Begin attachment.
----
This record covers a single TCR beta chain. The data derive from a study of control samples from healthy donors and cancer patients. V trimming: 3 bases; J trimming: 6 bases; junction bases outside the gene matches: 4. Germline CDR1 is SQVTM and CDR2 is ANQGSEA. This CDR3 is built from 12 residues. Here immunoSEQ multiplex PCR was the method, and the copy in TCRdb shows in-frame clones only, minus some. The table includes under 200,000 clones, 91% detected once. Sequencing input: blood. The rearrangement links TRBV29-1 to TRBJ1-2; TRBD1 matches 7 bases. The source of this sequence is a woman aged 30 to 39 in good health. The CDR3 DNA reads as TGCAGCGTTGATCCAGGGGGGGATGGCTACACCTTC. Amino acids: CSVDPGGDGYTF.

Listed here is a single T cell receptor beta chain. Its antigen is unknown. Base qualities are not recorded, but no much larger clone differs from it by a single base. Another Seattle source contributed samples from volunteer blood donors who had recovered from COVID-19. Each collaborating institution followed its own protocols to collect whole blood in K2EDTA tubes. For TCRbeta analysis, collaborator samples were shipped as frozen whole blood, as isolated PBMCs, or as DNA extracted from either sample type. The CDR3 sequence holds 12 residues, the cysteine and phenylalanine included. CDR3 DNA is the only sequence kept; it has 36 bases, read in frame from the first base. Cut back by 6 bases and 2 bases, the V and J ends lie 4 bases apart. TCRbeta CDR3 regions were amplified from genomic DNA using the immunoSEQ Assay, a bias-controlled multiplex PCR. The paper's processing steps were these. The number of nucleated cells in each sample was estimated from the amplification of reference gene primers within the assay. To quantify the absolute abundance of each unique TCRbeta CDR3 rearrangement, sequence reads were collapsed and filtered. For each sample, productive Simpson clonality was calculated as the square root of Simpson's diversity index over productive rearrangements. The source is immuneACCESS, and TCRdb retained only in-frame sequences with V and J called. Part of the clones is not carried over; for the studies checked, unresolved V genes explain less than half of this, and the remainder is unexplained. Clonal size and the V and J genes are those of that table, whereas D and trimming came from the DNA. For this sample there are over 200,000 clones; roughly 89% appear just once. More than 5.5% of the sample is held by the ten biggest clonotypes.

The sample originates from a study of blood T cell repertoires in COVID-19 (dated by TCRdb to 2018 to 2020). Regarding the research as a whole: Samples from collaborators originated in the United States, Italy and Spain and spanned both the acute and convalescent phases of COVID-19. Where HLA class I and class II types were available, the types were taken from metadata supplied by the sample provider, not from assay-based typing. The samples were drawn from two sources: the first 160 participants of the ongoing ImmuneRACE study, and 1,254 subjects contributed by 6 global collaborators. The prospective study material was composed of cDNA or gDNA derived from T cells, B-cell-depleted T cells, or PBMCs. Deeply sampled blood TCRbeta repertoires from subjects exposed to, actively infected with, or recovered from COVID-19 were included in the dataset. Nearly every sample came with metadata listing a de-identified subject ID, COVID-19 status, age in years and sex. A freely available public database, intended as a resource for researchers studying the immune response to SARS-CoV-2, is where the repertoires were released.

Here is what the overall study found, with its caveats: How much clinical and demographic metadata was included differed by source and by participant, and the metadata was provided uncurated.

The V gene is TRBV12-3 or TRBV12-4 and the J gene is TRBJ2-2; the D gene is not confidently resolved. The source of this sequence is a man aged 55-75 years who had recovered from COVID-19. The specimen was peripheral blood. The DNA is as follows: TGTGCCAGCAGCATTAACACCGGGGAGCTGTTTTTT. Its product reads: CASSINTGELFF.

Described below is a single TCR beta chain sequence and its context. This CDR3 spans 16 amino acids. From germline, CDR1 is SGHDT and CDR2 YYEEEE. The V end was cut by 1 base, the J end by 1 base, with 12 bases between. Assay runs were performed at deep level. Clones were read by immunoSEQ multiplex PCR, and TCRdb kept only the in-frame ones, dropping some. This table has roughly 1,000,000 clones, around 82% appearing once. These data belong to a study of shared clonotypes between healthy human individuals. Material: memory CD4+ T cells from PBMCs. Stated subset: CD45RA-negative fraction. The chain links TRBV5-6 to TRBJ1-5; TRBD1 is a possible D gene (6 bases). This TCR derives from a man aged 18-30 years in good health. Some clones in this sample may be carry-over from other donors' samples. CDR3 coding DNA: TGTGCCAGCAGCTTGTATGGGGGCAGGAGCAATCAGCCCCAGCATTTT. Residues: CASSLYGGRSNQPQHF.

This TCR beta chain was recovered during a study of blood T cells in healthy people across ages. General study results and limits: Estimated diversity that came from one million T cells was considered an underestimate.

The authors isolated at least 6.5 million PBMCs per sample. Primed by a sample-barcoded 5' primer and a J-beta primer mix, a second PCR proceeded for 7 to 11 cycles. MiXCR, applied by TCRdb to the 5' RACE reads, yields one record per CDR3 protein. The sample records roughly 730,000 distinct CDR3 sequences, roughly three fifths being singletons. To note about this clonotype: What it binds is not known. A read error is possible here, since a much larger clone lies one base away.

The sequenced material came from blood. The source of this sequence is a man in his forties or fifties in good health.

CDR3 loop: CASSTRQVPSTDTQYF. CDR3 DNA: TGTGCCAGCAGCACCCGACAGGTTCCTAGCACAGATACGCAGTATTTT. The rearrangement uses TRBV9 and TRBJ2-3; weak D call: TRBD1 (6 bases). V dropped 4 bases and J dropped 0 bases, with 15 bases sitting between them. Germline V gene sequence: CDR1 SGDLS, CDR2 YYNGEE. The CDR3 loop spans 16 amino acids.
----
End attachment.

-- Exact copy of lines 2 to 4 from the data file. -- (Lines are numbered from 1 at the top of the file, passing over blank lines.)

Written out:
Listed here is a single T cell receptor beta chain. Its antigen is unknown. Base qualities are not recorded, but no much larger clone differs from it by a single base. Another Seattle source contributed samples from volunteer blood donors who had recovered from COVID-19. Each collaborating institution followed its own protocols to collect whole blood in K2EDTA tubes. For TCRbeta analysis, collaborator samples were shipped as frozen whole blood, as isolated PBMCs, or as DNA extracted from either sample type. The CDR3 sequence holds 12 residues, the cysteine and phenylalanine included. CDR3 DNA is the only sequence kept; it has 36 bases, read in frame from the first base. Cut back by 6 bases and 2 bases, the V and J ends lie 4 bases apart. TCRbeta CDR3 regions were amplified from genomic DNA using the immunoSEQ Assay, a bias-controlled multiplex PCR. The paper's processing steps were these. The number of nucleated cells in each sample was estimated from the amplification of reference gene primers within the assay. To quantify the absolute abundance of each unique TCRbeta CDR3 rearrangement, sequence reads were collapsed and filtered. For each sample, productive Simpson clonality was calculated as the square root of Simpson's diversity index over productive rearrangements. The source is immuneACCESS, and TCRdb retained only in-frame sequences with V and J called. Part of the clones is not carried over; for the studies checked, unresolved V genes explain less than half of this, and the remainder is unexplained. Clonal size and the V and J genes are those of that table, whereas D and trimming came from the DNA. For this sample there are over 200,000 clones; roughly 89% appear just once. More than 5.5% of the sample is held by the ten biggest clonotypes.

The sample originates from a study of blood T cell repertoires in COVID-19 (dated by TCRdb to 2018 to 2020). Regarding the research as a whole: Samples from collaborators originated in the United States, Italy and Spain and spanned both the acute and convalescent phases of COVID-19. Where HLA class I and class II types were available, the types were taken from metadata supplied by the sample provider, not from assay-based typing. The samples were drawn from two sources: the first 160 participants of the ongoing ImmuneRACE study, and 1,254 subjects contributed by 6 global collaborators. The prospective study material was composed of cDNA or gDNA derived from T cells, B-cell-depleted T cells, or PBMCs. Deeply sampled blood TCRbeta repertoires from subjects exposed to, actively infected with, or recovered from COVID-19 were included in the dataset. Nearly every sample came with metadata listing a de-identified subject ID, COVID-19 status, age in years and sex. A freely available public database, intended as a resource for researchers studying the immune response to SARS-CoV-2, is where the repertoires were released.

Here is what the overall study found, with its caveats: How much clinical and demographic metadata was included differed by source and by participant, and the metadata was provided uncurated.